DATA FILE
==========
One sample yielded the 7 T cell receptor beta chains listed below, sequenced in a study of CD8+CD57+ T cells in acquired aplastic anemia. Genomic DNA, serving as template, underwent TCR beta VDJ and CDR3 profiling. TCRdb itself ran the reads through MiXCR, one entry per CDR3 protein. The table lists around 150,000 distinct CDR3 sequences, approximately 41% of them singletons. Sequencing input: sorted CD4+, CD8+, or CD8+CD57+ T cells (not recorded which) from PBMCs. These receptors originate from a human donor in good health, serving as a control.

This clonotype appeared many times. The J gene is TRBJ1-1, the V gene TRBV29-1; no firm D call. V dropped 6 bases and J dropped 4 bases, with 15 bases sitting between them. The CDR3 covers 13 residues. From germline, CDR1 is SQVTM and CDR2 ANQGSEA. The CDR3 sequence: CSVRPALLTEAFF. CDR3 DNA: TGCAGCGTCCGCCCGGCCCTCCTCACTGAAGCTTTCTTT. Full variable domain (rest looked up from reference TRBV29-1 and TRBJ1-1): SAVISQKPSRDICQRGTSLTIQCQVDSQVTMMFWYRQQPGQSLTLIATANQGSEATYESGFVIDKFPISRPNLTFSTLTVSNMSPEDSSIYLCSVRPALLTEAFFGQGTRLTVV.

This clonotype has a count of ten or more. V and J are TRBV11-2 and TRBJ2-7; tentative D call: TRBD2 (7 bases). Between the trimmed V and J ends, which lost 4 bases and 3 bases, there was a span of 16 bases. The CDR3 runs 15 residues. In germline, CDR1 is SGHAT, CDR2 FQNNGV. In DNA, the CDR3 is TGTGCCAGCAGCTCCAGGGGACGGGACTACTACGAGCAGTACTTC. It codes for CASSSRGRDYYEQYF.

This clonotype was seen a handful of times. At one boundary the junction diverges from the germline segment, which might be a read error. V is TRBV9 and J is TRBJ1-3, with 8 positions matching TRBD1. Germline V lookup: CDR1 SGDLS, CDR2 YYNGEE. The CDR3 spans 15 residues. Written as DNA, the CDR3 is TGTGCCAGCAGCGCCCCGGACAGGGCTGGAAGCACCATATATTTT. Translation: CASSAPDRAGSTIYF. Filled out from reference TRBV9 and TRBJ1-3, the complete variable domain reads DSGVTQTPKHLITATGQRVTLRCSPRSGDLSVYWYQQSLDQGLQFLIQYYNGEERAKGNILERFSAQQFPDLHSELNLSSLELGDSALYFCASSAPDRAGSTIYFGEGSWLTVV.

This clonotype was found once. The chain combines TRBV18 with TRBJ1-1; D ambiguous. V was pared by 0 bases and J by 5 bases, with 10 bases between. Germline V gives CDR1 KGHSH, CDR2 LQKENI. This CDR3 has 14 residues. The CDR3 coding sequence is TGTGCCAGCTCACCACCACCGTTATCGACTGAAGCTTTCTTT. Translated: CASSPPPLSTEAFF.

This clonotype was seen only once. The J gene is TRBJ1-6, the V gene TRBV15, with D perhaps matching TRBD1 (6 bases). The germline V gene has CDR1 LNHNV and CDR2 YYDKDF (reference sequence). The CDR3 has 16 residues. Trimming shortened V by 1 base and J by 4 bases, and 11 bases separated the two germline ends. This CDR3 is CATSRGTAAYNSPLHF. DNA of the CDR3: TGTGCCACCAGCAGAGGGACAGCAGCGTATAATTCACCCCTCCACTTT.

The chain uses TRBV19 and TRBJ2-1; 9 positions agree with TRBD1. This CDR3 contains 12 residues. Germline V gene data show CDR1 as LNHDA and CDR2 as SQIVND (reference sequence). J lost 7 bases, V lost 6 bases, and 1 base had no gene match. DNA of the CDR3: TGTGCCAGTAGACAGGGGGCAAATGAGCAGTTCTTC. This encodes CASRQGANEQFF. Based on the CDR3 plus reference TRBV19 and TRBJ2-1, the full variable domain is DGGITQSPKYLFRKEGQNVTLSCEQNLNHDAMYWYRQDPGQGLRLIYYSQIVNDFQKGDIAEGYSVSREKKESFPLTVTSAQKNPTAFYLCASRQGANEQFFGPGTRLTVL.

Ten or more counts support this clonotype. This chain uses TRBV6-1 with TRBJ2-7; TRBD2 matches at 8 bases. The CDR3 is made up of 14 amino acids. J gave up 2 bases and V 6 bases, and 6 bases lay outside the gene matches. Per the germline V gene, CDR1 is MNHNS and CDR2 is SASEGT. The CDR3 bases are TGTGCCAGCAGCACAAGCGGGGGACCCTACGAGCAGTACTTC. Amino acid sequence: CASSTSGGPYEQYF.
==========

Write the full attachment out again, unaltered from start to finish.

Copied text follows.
One sample yielded the 7 T cell receptor beta chains listed below, sequenced in a study of CD8+CD57+ T cells in acquired aplastic anemia. Genomic DNA, serving as template, underwent TCR beta VDJ and CDR3 profiling. TCRdb itself ran the reads through MiXCR, one entry per CDR3 protein. The table lists around 150,000 distinct CDR3 sequences, approximately 41% of them singletons. Sequencing input: sorted CD4+, CD8+, or CD8+CD57+ T cells (not recorded which) from PBMCs. These receptors originate from a human donor in good health, serving as a control.

This clonotype appeared many times. The J gene is TRBJ1-1, the V gene TRBV29-1; no firm D call. V dropped 6 bases and J dropped 4 bases, with 15 bases sitting between them. The CDR3 covers 13 residues. From germline, CDR1 is SQVTM and CDR2 ANQGSEA. The CDR3 sequence: CSVRPALLTEAFF. CDR3 DNA: TGCAGCGTCCGCCCGGCCCTCCTCACTGAAGCTTTCTTT. Full variable domain (rest looked up from reference TRBV29-1 and TRBJ1-1): SAVISQKPSRDICQRGTSLTIQCQVDSQVTMMFWYRQQPGQSLTLIATANQGSEATYESGFVIDKFPISRPNLTFSTLTVSNMSPEDSSIYLCSVRPALLTEAFFGQGTRLTVV.

This clonotype has a count of ten or more. V and J are TRBV11-2 and TRBJ2-7; tentative D call: TRBD2 (7 bases). Between the trimmed V and J ends, which lost 4 bases and 3 bases, there was a span of 16 bases. The CDR3 runs 15 residues. In germline, CDR1 is SGHAT, CDR2 FQNNGV. In DNA, the CDR3 is TGTGCCAGCAGCTCCAGGGGACGGGACTACTACGAGCAGTACTTC. It codes for CASSSRGRDYYEQYF.

This clonotype was seen a handful of times. At one boundary the junction diverges from the germline segment, which might be a read error. V is TRBV9 and J is TRBJ1-3, with 8 positions matching TRBD1. Germline V lookup: CDR1 SGDLS, CDR2 YYNGEE. The CDR3 spans 15 residues. Written as DNA, the CDR3 is TGTGCCAGCAGCGCCCCGGACAGGGCTGGAAGCACCATATATTTT. Translation: CASSAPDRAGSTIYF. Filled out from reference TRBV9 and TRBJ1-3, the complete variable domain reads DSGVTQTPKHLITATGQRVTLRCSPRSGDLSVYWYQQSLDQGLQFLIQYYNGEERAKGNILERFSAQQFPDLHSELNLSSLELGDSALYFCASSAPDRAGSTIYFGEGSWLTVV.

This clonotype was found once. The chain combines TRBV18 with TRBJ1-1; D ambiguous. V was pared by 0 bases and J by 5 bases, with 10 bases between. Germline V gives CDR1 KGHSH, CDR2 LQKENI. This CDR3 has 14 residues. The CDR3 coding sequence is TGTGCCAGCTCACCACCACCGTTATCGACTGAAGCTTTCTTT. Translated: CASSPPPLSTEAFF.

This clonotype was seen only once. The J gene is TRBJ1-6, the V gene TRBV15, with D perhaps matching TRBD1 (6 bases). The germline V gene has CDR1 LNHNV and CDR2 YYDKDF (reference sequence). The CDR3 has 16 residues. Trimming shortened V by 1 base and J by 4 bases, and 11 bases separated the two germline ends. This CDR3 is CATSRGTAAYNSPLHF. DNA of the CDR3: TGTGCCACCAGCAGAGGGACAGCAGCGTATAATTCACCCCTCCACTTT.

The chain uses TRBV19 and TRBJ2-1; 9 positions agree with TRBD1. This CDR3 contains 12 residues. Germline V gene data show CDR1 as LNHDA and CDR2 as SQIVND (reference sequence). J lost 7 bases, V lost 6 bases, and 1 base had no gene match. DNA of the CDR3: TGTGCCAGTAGACAGGGGGCAAATGAGCAGTTCTTC. This encodes CASRQGANEQFF. Based on the CDR3 plus reference TRBV19 and TRBJ2-1, the full variable domain is DGGITQSPKYLFRKEGQNVTLSCEQNLNHDAMYWYRQDPGQGLRLIYYSQIVNDFQKGDIAEGYSVSREKKESFPLTVTSAQKNPTAFYLCASRQGANEQFFGPGTRLTVL.

Ten or more counts support this clonotype. This chain uses TRBV6-1 with TRBJ2-7; TRBD2 matches at 8 bases. The CDR3 is made up of 14 amino acids. J gave up 2 bases and V 6 bases, and 6 bases lay outside the gene matches. Per the germline V gene, CDR1 is MNHNS and CDR2 is SASEGT. The CDR3 bases are TGTGCCAGCAGCACAAGCGGGGGACCCTACGAGCAGTACTTC. Amino acid sequence: CASSTSGGPYEQYF.